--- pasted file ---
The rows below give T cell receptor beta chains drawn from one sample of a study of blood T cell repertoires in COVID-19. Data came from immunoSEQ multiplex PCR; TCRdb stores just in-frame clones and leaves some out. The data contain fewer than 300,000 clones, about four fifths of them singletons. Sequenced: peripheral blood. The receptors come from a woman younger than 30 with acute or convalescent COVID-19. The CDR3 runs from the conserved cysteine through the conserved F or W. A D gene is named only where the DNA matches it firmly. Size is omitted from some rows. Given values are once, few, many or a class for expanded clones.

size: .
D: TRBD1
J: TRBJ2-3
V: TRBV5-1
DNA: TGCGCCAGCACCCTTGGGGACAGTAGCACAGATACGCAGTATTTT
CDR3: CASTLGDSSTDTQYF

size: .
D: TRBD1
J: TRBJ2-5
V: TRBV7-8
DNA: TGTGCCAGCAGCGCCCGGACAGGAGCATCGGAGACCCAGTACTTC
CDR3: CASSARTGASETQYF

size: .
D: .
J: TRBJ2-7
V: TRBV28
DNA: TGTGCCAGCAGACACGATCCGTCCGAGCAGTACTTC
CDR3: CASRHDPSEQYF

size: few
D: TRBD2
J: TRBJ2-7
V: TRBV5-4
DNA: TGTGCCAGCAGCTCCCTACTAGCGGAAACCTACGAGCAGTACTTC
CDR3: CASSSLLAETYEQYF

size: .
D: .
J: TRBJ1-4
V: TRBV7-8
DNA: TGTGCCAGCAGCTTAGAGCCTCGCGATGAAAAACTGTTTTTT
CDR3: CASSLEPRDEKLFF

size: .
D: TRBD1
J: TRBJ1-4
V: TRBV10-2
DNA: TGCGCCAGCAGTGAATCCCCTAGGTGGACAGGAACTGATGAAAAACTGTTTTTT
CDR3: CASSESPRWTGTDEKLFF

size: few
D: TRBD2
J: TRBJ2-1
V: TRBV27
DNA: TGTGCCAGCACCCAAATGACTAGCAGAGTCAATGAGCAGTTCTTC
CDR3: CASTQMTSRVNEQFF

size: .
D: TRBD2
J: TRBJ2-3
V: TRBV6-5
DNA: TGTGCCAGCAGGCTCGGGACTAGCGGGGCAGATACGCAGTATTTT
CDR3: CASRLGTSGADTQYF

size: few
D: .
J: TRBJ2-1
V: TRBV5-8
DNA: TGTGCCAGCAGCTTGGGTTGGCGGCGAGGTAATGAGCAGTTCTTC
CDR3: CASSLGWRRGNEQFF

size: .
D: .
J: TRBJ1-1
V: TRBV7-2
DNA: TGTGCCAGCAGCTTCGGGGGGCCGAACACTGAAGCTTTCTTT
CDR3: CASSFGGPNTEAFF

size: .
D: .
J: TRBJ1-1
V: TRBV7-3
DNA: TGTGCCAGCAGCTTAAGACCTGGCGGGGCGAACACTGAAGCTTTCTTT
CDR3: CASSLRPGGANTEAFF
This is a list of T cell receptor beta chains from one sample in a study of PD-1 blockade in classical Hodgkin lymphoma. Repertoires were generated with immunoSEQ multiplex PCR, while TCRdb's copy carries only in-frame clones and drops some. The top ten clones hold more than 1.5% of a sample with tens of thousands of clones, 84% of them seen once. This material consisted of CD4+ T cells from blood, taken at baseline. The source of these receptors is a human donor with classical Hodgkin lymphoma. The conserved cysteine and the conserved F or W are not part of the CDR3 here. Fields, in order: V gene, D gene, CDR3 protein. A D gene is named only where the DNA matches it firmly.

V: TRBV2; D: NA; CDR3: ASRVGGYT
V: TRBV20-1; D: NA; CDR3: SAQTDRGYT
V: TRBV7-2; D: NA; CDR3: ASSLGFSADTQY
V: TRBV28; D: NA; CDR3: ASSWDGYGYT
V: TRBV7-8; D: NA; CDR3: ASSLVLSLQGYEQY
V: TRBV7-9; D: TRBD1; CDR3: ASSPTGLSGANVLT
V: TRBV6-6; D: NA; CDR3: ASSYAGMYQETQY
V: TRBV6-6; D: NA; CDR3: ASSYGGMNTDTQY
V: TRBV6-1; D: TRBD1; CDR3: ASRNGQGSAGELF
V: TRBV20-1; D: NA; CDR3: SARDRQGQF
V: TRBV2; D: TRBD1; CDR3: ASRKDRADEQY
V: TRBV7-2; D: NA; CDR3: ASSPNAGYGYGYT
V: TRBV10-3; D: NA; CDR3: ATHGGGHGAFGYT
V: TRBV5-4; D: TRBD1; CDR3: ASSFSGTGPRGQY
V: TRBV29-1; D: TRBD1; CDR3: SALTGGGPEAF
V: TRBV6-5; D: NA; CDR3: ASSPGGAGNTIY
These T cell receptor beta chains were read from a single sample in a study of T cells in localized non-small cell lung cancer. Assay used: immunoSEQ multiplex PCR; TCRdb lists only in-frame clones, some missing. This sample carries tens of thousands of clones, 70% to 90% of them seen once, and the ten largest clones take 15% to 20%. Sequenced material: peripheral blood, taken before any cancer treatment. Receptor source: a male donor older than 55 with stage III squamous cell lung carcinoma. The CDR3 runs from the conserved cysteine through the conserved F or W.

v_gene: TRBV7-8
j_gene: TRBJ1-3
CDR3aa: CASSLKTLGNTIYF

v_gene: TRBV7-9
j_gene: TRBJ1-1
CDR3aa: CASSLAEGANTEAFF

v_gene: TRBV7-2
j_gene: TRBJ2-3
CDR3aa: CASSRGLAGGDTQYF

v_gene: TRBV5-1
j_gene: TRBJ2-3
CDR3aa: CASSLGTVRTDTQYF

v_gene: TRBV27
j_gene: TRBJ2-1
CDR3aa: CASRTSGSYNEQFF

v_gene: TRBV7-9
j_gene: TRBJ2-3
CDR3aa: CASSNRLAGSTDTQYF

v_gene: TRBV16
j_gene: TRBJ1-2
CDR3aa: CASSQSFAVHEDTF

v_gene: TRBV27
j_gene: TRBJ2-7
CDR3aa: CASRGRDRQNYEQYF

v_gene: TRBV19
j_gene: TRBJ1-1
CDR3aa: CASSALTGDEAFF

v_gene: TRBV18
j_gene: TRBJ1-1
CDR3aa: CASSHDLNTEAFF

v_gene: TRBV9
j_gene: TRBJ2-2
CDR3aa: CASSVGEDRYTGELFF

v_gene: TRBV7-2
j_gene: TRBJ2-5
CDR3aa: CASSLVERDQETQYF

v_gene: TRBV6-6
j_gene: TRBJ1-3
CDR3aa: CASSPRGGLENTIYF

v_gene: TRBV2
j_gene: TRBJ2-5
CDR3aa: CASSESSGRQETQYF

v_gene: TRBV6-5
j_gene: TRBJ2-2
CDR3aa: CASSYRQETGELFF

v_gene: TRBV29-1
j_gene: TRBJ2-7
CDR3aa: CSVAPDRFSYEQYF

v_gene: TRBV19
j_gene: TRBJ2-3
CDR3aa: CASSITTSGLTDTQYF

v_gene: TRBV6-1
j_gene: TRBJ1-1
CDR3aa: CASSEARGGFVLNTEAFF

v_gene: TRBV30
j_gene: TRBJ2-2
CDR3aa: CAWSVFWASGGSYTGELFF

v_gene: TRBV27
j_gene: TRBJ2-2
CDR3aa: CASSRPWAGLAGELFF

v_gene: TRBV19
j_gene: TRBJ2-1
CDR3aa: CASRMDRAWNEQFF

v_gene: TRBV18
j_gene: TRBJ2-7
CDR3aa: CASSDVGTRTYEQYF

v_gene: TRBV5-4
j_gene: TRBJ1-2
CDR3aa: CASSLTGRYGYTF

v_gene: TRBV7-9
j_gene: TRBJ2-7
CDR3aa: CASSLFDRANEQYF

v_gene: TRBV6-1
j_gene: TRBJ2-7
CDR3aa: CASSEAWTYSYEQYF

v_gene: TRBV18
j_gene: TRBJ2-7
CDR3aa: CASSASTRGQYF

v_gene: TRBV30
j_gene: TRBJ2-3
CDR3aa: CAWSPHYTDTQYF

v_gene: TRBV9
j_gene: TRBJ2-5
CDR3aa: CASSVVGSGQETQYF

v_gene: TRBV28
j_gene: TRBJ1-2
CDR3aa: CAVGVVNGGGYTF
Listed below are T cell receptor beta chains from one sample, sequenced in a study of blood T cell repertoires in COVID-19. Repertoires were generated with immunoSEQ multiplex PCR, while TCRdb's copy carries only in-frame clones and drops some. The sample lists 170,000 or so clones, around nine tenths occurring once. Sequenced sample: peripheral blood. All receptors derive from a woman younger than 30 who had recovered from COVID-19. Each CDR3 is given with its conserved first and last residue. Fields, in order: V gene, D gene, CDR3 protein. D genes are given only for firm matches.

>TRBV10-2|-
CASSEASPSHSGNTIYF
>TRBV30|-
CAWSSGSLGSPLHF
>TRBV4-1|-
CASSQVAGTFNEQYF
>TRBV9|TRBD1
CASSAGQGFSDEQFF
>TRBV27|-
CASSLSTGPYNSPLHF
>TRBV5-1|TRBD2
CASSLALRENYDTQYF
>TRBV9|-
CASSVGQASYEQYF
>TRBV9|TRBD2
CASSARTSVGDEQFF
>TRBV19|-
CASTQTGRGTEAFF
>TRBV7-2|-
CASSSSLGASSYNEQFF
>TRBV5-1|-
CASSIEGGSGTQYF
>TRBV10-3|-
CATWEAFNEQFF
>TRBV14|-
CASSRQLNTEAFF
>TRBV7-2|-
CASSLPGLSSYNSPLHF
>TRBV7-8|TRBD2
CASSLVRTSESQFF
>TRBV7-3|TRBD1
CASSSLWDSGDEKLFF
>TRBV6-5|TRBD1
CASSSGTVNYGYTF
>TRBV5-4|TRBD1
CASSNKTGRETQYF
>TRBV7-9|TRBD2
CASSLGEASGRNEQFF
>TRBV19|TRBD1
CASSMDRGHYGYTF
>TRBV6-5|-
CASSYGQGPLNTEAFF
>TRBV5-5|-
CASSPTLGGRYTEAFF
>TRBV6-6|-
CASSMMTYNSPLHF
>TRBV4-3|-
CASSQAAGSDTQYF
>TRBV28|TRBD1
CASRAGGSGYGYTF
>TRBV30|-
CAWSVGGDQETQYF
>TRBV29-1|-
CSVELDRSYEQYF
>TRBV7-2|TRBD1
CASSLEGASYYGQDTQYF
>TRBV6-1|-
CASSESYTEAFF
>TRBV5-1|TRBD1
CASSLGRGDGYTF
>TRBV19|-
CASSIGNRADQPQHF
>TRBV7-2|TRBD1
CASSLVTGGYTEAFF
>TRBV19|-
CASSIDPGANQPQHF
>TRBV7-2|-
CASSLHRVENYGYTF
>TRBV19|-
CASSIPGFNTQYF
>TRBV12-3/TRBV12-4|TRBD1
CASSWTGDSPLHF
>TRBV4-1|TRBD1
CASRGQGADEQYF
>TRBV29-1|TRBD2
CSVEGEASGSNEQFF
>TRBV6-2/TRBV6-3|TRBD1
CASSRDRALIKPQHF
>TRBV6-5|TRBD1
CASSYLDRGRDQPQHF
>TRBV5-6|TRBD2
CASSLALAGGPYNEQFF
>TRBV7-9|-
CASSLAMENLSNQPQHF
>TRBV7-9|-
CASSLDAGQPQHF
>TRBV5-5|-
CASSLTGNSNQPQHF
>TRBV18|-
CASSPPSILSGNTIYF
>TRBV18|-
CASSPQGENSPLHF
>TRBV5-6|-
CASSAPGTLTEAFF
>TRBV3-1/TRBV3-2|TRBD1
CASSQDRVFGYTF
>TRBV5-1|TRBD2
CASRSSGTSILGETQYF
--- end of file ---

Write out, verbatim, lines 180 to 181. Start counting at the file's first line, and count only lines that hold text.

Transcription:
>TRBV9|TRBD1
CASSAGQGFSDEQFF